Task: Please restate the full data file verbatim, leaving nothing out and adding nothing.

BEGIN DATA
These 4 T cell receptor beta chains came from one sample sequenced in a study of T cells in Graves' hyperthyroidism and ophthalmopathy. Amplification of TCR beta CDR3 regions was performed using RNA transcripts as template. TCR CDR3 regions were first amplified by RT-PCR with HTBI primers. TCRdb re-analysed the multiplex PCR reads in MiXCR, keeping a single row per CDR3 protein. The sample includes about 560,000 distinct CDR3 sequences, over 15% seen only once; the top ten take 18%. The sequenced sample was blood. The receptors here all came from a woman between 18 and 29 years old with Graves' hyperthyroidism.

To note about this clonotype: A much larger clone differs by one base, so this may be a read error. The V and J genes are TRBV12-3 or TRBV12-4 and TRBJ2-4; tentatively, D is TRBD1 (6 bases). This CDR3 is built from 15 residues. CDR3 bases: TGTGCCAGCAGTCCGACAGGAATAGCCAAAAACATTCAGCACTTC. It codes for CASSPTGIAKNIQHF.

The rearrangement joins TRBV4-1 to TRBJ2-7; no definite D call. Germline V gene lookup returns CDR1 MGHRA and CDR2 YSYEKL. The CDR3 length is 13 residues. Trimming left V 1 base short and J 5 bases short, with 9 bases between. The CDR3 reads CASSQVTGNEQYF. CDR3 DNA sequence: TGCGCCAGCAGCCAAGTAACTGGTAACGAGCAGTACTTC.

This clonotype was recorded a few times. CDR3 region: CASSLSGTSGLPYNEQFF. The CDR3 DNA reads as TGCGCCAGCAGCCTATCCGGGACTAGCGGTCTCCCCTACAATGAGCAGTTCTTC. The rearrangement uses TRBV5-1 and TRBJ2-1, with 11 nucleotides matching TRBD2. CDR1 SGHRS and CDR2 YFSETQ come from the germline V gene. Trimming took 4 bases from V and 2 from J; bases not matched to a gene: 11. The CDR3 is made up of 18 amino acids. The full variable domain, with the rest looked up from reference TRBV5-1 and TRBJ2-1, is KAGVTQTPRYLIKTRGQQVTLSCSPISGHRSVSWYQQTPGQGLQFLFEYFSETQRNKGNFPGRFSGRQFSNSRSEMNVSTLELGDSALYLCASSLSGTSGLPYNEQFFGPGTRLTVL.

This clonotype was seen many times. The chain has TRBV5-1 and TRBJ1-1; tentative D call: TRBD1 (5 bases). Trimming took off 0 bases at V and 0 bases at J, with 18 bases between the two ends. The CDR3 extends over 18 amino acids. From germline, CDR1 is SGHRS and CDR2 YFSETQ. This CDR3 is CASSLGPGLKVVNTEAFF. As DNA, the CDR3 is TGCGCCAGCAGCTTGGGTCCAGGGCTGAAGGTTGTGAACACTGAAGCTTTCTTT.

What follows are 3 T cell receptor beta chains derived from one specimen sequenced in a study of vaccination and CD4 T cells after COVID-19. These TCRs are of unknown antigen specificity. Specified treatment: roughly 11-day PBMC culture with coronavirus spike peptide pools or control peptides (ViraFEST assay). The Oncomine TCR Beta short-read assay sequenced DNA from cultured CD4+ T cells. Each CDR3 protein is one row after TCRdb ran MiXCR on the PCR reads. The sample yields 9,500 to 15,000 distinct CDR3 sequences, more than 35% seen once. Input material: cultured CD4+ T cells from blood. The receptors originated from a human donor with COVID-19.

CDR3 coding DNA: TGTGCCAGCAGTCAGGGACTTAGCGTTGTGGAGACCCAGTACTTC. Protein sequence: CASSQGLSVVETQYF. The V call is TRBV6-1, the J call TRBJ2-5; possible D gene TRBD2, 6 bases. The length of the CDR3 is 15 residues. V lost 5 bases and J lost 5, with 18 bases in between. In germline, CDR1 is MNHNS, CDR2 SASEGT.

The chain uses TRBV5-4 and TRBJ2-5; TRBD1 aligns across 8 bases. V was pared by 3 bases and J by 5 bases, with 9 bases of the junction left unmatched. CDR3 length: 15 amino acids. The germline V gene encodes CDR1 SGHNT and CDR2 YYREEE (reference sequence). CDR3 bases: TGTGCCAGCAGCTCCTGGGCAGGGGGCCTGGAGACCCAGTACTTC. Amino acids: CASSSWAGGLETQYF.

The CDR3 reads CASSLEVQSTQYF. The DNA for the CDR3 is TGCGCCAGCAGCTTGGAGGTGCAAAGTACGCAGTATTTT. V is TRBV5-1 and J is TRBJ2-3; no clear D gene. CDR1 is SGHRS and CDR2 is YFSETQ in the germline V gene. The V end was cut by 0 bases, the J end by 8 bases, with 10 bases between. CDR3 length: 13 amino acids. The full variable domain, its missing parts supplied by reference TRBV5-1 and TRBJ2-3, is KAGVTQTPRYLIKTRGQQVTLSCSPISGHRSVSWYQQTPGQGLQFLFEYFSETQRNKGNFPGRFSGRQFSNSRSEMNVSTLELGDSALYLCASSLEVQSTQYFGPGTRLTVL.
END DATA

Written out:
These 4 T cell receptor beta chains came from one sample sequenced in a study of T cells in Graves' hyperthyroidism and ophthalmopathy. Amplification of TCR beta CDR3 regions was performed using RNA transcripts as template. TCR CDR3 regions were first amplified by RT-PCR with HTBI primers. TCRdb re-analysed the multiplex PCR reads in MiXCR, keeping a single row per CDR3 protein. The sample includes about 560,000 distinct CDR3 sequences, over 15% seen only once; the top ten take 18%. The sequenced sample was blood. The receptors here all came from a woman between 18 and 29 years old with Graves' hyperthyroidism.

To note about this clonotype: A much larger clone differs by one base, so this may be a read error. The V and J genes are TRBV12-3 or TRBV12-4 and TRBJ2-4; tentatively, D is TRBD1 (6 bases). This CDR3 is built from 15 residues. CDR3 bases: TGTGCCAGCAGTCCGACAGGAATAGCCAAAAACATTCAGCACTTC. It codes for CASSPTGIAKNIQHF.

The rearrangement joins TRBV4-1 to TRBJ2-7; no definite D call. Germline V gene lookup returns CDR1 MGHRA and CDR2 YSYEKL. The CDR3 length is 13 residues. Trimming left V 1 base short and J 5 bases short, with 9 bases between. The CDR3 reads CASSQVTGNEQYF. CDR3 DNA sequence: TGCGCCAGCAGCCAAGTAACTGGTAACGAGCAGTACTTC.

This clonotype was recorded a few times. CDR3 region: CASSLSGTSGLPYNEQFF. The CDR3 DNA reads as TGCGCCAGCAGCCTATCCGGGACTAGCGGTCTCCCCTACAATGAGCAGTTCTTC. The rearrangement uses TRBV5-1 and TRBJ2-1, with 11 nucleotides matching TRBD2. CDR1 SGHRS and CDR2 YFSETQ come from the germline V gene. Trimming took 4 bases from V and 2 from J; bases not matched to a gene: 11. The CDR3 is made up of 18 amino acids. The full variable domain, with the rest looked up from reference TRBV5-1 and TRBJ2-1, is KAGVTQTPRYLIKTRGQQVTLSCSPISGHRSVSWYQQTPGQGLQFLFEYFSETQRNKGNFPGRFSGRQFSNSRSEMNVSTLELGDSALYLCASSLSGTSGLPYNEQFFGPGTRLTVL.

This clonotype was seen many times. The chain has TRBV5-1 and TRBJ1-1; tentative D call: TRBD1 (5 bases). Trimming took off 0 bases at V and 0 bases at J, with 18 bases between the two ends. The CDR3 extends over 18 amino acids. From germline, CDR1 is SGHRS and CDR2 YFSETQ. This CDR3 is CASSLGPGLKVVNTEAFF. As DNA, the CDR3 is TGCGCCAGCAGCTTGGGTCCAGGGCTGAAGGTTGTGAACACTGAAGCTTTCTTT.

What follows are 3 T cell receptor beta chains derived from one specimen sequenced in a study of vaccination and CD4 T cells after COVID-19. These TCRs are of unknown antigen specificity. Specified treatment: roughly 11-day PBMC culture with coronavirus spike peptide pools or control peptides (ViraFEST assay). The Oncomine TCR Beta short-read assay sequenced DNA from cultured CD4+ T cells. Each CDR3 protein is one row after TCRdb ran MiXCR on the PCR reads. The sample yields 9,500 to 15,000 distinct CDR3 sequences, more than 35% seen once. Input material: cultured CD4+ T cells from blood. The receptors originated from a human donor with COVID-19.

CDR3 coding DNA: TGTGCCAGCAGTCAGGGACTTAGCGTTGTGGAGACCCAGTACTTC. Protein sequence: CASSQGLSVVETQYF. The V call is TRBV6-1, the J call TRBJ2-5; possible D gene TRBD2, 6 bases. The length of the CDR3 is 15 residues. V lost 5 bases and J lost 5, with 18 bases in between. In germline, CDR1 is MNHNS, CDR2 SASEGT.

The chain uses TRBV5-4 and TRBJ2-5; TRBD1 aligns across 8 bases. V was pared by 3 bases and J by 5 bases, with 9 bases of the junction left unmatched. CDR3 length: 15 amino acids. The germline V gene encodes CDR1 SGHNT and CDR2 YYREEE (reference sequence). CDR3 bases: TGTGCCAGCAGCTCCTGGGCAGGGGGCCTGGAGACCCAGTACTTC. Amino acids: CASSSWAGGLETQYF.

The CDR3 reads CASSLEVQSTQYF. The DNA for the CDR3 is TGCGCCAGCAGCTTGGAGGTGCAAAGTACGCAGTATTTT. V is TRBV5-1 and J is TRBJ2-3; no clear D gene. CDR1 is SGHRS and CDR2 is YFSETQ in the germline V gene. The V end was cut by 0 bases, the J end by 8 bases, with 10 bases between. CDR3 length: 13 amino acids. The full variable domain, its missing parts supplied by reference TRBV5-1 and TRBJ2-3, is KAGVTQTPRYLIKTRGQQVTLSCSPISGHRSVSWYQQTPGQGLQFLFEYFSETQRNKGNFPGRFSGRQFSNSRSEMNVSTLELGDSALYLCASSLEVQSTQYFGPGTRLTVL.